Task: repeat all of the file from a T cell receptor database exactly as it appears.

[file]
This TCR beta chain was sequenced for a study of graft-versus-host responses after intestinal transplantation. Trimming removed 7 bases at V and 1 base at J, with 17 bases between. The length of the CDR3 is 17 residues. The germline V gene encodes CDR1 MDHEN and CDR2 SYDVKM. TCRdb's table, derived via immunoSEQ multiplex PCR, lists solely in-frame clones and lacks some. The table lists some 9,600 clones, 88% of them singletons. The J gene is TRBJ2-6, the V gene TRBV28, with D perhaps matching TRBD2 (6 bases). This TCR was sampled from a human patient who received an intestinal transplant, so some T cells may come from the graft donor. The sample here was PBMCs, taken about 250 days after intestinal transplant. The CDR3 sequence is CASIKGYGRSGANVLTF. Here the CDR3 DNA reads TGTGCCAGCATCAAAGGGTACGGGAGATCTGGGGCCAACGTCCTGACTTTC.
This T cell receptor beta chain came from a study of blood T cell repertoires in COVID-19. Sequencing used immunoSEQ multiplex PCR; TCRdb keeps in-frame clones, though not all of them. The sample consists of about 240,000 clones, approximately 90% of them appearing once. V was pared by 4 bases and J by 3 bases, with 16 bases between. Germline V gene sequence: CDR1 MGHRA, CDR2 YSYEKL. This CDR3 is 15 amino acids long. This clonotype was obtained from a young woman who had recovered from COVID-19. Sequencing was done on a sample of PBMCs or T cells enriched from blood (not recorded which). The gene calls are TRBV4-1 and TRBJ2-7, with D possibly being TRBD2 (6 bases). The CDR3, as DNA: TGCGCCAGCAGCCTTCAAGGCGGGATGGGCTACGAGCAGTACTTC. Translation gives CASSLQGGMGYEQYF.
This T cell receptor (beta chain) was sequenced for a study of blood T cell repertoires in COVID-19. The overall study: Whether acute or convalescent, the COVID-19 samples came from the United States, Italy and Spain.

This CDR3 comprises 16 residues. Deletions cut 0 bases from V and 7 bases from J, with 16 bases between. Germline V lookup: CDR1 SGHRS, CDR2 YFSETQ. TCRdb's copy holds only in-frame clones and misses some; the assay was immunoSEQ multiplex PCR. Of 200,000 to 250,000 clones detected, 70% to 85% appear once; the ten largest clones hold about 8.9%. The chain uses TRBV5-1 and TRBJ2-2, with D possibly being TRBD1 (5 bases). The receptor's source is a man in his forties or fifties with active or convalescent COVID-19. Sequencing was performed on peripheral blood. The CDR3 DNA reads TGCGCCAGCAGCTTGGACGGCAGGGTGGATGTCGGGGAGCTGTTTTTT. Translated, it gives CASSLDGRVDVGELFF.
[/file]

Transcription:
This TCR beta chain was sequenced for a study of graft-versus-host responses after intestinal transplantation. Trimming removed 7 bases at V and 1 base at J, with 17 bases between. The length of the CDR3 is 17 residues. The germline V gene encodes CDR1 MDHEN and CDR2 SYDVKM. TCRdb's table, derived via immunoSEQ multiplex PCR, lists solely in-frame clones and lacks some. The table lists some 9,600 clones, 88% of them singletons. The J gene is TRBJ2-6, the V gene TRBV28, with D perhaps matching TRBD2 (6 bases). This TCR was sampled from a human patient who received an intestinal transplant, so some T cells may come from the graft donor. The sample here was PBMCs, taken about 250 days after intestinal transplant. The CDR3 sequence is CASIKGYGRSGANVLTF. Here the CDR3 DNA reads TGTGCCAGCATCAAAGGGTACGGGAGATCTGGGGCCAACGTCCTGACTTTC.
This T cell receptor beta chain came from a study of blood T cell repertoires in COVID-19. Sequencing used immunoSEQ multiplex PCR; TCRdb keeps in-frame clones, though not all of them. The sample consists of about 240,000 clones, approximately 90% of them appearing once. V was pared by 4 bases and J by 3 bases, with 16 bases between. Germline V gene sequence: CDR1 MGHRA, CDR2 YSYEKL. This CDR3 is 15 amino acids long. This clonotype was obtained from a young woman who had recovered from COVID-19. Sequencing was done on a sample of PBMCs or T cells enriched from blood (not recorded which). The gene calls are TRBV4-1 and TRBJ2-7, with D possibly being TRBD2 (6 bases). The CDR3, as DNA: TGCGCCAGCAGCCTTCAAGGCGGGATGGGCTACGAGCAGTACTTC. Translation gives CASSLQGGMGYEQYF.
This T cell receptor (beta chain) was sequenced for a study of blood T cell repertoires in COVID-19. The overall study: Whether acute or convalescent, the COVID-19 samples came from the United States, Italy and Spain.

This CDR3 comprises 16 residues. Deletions cut 0 bases from V and 7 bases from J, with 16 bases between. Germline V lookup: CDR1 SGHRS, CDR2 YFSETQ. TCRdb's copy holds only in-frame clones and misses some; the assay was immunoSEQ multiplex PCR. Of 200,000 to 250,000 clones detected, 70% to 85% appear once; the ten largest clones hold about 8.9%. The chain uses TRBV5-1 and TRBJ2-2, with D possibly being TRBD1 (5 bases). The receptor's source is a man in his forties or fifties with active or convalescent COVID-19. Sequencing was performed on peripheral blood. The CDR3 DNA reads TGCGCCAGCAGCTTGGACGGCAGGGTGGATGTCGGGGAGCTGTTTTTT. Translated, it gives CASSLDGRVDVGELFF.